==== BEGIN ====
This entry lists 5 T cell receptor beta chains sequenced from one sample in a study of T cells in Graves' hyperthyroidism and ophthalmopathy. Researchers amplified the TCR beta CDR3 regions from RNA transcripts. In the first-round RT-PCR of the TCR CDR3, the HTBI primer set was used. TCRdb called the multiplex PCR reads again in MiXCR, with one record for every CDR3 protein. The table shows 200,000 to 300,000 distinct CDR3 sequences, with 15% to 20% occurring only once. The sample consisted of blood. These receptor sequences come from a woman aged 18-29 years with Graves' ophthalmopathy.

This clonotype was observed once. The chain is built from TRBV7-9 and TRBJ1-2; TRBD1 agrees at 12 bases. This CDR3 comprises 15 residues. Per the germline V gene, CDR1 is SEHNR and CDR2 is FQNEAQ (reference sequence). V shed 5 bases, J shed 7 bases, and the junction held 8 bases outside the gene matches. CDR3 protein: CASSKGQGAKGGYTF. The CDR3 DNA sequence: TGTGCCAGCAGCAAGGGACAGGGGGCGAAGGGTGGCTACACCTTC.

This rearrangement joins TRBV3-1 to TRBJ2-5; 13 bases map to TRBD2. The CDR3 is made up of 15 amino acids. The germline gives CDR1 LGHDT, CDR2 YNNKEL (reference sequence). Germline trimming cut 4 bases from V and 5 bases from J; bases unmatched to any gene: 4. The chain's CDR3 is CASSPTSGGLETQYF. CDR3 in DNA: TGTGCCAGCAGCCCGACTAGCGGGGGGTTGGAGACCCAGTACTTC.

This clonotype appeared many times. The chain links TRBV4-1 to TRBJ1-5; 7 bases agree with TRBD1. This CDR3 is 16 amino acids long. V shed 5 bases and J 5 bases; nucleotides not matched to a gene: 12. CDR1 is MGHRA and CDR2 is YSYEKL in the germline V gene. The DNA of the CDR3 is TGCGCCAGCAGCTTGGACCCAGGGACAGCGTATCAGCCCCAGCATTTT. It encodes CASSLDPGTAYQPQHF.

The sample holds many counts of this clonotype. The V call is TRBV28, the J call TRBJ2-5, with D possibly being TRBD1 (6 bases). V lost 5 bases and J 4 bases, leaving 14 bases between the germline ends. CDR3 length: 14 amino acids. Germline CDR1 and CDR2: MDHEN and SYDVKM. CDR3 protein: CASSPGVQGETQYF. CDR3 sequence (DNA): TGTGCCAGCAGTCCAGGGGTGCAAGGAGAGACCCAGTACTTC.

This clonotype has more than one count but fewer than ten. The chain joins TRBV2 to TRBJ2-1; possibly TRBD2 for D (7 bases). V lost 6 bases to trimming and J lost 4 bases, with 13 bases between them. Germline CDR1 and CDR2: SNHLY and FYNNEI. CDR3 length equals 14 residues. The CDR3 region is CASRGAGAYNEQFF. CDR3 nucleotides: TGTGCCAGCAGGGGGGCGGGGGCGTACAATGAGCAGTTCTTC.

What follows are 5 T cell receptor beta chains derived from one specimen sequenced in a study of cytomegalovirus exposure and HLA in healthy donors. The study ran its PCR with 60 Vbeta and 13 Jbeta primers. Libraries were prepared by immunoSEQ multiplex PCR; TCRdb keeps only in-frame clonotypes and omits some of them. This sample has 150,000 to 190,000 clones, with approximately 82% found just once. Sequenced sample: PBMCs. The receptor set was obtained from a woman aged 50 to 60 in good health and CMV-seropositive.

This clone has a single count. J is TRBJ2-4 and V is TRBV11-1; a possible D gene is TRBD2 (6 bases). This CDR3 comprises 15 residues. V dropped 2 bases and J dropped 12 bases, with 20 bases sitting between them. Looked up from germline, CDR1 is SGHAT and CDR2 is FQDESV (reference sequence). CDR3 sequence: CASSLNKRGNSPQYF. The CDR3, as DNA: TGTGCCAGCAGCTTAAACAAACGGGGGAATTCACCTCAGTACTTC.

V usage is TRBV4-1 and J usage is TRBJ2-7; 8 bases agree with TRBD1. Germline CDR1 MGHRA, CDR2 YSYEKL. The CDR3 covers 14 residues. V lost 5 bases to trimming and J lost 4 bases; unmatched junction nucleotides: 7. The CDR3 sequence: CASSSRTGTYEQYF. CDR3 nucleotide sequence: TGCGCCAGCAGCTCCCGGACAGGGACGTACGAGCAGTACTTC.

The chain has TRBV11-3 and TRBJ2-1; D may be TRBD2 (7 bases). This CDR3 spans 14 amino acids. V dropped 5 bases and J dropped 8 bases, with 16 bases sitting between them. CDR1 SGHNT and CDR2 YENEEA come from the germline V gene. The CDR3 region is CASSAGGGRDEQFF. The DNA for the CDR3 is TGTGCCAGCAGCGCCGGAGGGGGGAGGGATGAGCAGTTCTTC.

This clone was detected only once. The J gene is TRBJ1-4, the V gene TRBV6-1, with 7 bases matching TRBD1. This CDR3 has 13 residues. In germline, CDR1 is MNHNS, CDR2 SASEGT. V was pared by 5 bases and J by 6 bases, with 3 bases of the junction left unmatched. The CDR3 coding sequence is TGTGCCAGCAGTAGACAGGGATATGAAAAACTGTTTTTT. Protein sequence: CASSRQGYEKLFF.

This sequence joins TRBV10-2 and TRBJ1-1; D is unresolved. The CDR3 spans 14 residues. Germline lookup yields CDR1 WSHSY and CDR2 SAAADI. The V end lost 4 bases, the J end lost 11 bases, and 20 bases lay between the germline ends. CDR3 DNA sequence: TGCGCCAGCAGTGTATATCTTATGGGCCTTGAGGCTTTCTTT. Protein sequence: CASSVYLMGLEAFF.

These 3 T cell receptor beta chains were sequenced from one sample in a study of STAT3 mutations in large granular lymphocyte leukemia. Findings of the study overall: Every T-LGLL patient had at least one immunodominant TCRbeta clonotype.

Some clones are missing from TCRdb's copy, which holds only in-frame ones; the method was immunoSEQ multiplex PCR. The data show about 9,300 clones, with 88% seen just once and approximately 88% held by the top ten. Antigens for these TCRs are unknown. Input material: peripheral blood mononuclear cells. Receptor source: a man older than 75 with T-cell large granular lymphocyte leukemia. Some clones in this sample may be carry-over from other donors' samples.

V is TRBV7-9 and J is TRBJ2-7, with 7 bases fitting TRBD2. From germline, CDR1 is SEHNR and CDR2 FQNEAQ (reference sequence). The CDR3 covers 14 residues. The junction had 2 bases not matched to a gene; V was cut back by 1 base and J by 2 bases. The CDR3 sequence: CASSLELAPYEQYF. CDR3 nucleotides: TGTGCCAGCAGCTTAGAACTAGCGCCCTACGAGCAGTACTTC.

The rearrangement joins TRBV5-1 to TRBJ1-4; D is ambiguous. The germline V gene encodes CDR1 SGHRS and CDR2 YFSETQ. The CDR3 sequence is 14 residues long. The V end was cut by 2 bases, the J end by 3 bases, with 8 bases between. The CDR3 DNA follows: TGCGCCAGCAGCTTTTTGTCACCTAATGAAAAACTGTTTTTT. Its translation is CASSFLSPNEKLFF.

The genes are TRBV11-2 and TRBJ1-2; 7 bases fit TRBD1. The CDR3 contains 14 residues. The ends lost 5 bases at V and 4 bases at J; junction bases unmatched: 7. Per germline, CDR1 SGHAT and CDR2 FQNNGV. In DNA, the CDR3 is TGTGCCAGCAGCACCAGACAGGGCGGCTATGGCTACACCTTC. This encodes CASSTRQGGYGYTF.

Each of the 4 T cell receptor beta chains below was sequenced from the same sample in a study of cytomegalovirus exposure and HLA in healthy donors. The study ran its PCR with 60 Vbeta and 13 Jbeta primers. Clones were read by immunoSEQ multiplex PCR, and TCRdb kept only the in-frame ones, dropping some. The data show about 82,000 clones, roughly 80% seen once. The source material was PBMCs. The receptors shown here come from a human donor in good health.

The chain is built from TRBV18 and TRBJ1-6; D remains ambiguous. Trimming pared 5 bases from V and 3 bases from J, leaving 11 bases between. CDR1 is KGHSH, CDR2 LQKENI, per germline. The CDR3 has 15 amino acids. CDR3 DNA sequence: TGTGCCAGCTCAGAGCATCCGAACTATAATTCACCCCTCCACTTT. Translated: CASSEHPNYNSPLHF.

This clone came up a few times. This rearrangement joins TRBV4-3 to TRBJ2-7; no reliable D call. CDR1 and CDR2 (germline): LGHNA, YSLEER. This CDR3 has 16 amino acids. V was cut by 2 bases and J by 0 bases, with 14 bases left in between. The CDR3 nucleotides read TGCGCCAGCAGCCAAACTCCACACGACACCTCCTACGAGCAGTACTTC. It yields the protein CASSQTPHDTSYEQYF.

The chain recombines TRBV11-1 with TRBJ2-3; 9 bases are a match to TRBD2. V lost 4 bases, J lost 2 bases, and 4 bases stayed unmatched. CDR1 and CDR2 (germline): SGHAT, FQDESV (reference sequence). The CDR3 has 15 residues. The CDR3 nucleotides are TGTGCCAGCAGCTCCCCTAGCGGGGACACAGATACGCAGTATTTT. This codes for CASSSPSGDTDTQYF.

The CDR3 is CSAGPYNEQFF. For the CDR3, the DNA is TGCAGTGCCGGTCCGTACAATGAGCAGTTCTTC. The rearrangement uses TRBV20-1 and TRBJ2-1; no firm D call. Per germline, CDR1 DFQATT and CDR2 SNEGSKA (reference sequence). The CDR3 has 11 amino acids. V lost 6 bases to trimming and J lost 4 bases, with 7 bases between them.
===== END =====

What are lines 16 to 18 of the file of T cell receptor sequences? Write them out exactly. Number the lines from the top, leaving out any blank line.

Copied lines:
The rearrangement joins TRBV5-1 to TRBJ1-4; D is ambiguous. The germline V gene encodes CDR1 SGHRS and CDR2 YFSETQ. The CDR3 sequence is 14 residues long. The V end was cut by 2 bases, the J end by 3 bases, with 8 bases between. The CDR3 DNA follows: TGCGCCAGCAGCTTTTTGTCACCTAATGAAAAACTGTTTTTT. Its translation is CASSFLSPNEKLFF.

The genes are TRBV11-2 and TRBJ1-2; 7 bases fit TRBD1. The CDR3 contains 14 residues. The ends lost 5 bases at V and 4 bases at J; junction bases unmatched: 7. Per germline, CDR1 SGHAT and CDR2 FQNNGV. In DNA, the CDR3 is TGTGCCAGCAGCACCAGACAGGGCGGCTATGGCTACACCTTC. This encodes CASSTRQGGYGYTF.

Each of the 4 T cell receptor beta chains below was sequenced from the same sample in a study of cytomegalovirus exposure and HLA in healthy donors. The study ran its PCR with 60 Vbeta and 13 Jbeta primers. Clones were read by immunoSEQ multiplex PCR, and TCRdb kept only the in-frame ones, dropping some. The data show about 82,000 clones, roughly 80% seen once. The source material was PBMCs. The receptors shown here come from a human donor in good health.